Obsidian source frequencies as a social attribute at San Felipe Aztatan, Mexico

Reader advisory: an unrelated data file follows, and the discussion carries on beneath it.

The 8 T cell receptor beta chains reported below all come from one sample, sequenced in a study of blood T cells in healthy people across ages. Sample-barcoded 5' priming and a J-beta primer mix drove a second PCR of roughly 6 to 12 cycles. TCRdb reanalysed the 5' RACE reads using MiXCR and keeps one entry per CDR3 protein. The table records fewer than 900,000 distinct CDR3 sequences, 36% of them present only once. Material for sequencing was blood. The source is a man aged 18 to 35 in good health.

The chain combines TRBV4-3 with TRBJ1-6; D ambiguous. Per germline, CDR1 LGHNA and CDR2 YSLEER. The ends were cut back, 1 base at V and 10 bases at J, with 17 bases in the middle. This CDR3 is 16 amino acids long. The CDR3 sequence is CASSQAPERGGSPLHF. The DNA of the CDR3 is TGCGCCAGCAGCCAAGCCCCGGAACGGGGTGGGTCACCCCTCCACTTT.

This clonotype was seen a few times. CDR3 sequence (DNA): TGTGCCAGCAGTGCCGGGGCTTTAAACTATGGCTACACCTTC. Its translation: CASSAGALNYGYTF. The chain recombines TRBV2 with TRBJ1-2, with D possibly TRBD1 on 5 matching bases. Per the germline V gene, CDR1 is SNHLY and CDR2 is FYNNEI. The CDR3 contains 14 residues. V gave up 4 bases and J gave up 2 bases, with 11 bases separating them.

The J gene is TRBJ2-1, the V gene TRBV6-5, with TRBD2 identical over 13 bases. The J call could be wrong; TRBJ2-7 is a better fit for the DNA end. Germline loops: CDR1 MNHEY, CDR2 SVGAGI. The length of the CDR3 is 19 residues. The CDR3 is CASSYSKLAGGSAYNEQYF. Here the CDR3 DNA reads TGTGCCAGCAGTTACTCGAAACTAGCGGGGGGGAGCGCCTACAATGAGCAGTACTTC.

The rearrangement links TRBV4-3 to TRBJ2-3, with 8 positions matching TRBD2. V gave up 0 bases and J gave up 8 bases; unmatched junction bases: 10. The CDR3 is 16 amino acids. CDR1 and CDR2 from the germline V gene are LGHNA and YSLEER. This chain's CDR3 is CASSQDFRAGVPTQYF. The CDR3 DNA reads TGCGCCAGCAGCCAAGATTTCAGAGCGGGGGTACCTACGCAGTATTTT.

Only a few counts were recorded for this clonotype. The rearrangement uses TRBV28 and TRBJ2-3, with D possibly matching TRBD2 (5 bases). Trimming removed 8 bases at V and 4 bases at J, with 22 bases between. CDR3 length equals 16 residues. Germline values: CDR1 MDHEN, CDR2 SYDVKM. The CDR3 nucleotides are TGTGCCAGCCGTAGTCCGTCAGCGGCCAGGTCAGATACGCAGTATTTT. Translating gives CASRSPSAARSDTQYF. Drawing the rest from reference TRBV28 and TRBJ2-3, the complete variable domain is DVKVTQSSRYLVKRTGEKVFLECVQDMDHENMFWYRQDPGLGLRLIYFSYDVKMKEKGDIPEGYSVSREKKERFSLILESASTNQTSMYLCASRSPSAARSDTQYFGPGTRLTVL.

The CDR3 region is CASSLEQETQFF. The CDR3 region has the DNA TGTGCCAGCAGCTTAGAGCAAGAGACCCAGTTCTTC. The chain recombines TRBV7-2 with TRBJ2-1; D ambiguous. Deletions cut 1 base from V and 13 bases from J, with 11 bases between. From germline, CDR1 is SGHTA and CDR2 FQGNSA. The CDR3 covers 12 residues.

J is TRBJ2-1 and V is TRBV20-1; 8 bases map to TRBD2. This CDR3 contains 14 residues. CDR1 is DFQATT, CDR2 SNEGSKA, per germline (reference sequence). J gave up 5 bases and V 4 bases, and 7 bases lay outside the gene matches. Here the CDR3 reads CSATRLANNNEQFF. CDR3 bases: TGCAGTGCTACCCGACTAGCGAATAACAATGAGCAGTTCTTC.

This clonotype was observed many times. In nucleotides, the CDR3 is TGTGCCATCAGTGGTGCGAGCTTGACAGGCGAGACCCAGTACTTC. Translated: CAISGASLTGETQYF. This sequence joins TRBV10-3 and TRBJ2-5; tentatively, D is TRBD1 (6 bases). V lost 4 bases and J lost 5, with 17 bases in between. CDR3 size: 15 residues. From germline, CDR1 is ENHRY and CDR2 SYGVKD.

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This research uses a combination of color sorting and XRF geochemical sourcing to identify patterns in volcanic sources of obsidian artifacts at post-classic San Felipe Aztatan in Nayarit, Mexico. Despite nearby sources being easily accessible, more sophisticated lithic reduction techniques seem to have been used only for more distant sources. With no substantial qualitative differences between obsidian sources, purely social factors likely resulted in the temporal and spatial distributions patterns at San Felipe Aztatan. I argue that the restricted access to distant sources, such as Pachuca, created elevated value of obsidian blades and thus created, maintained and legitimated elite identities. Within the site, the limited area in which Pachuca obsidian is found may indicate an area of elite residence or elite activity, while its limited temporal distribution may reflect the peak of trade and influence of the Aztatlan tradition before the expanding Tarascan Empire. This research has greater application for sites within the Aztatlan tradition. If obsidian source can be utilized to identify social stratification, we may be able to understand the spatial and social organization of specific sites as well as the complex dynamic trading relationships between sites.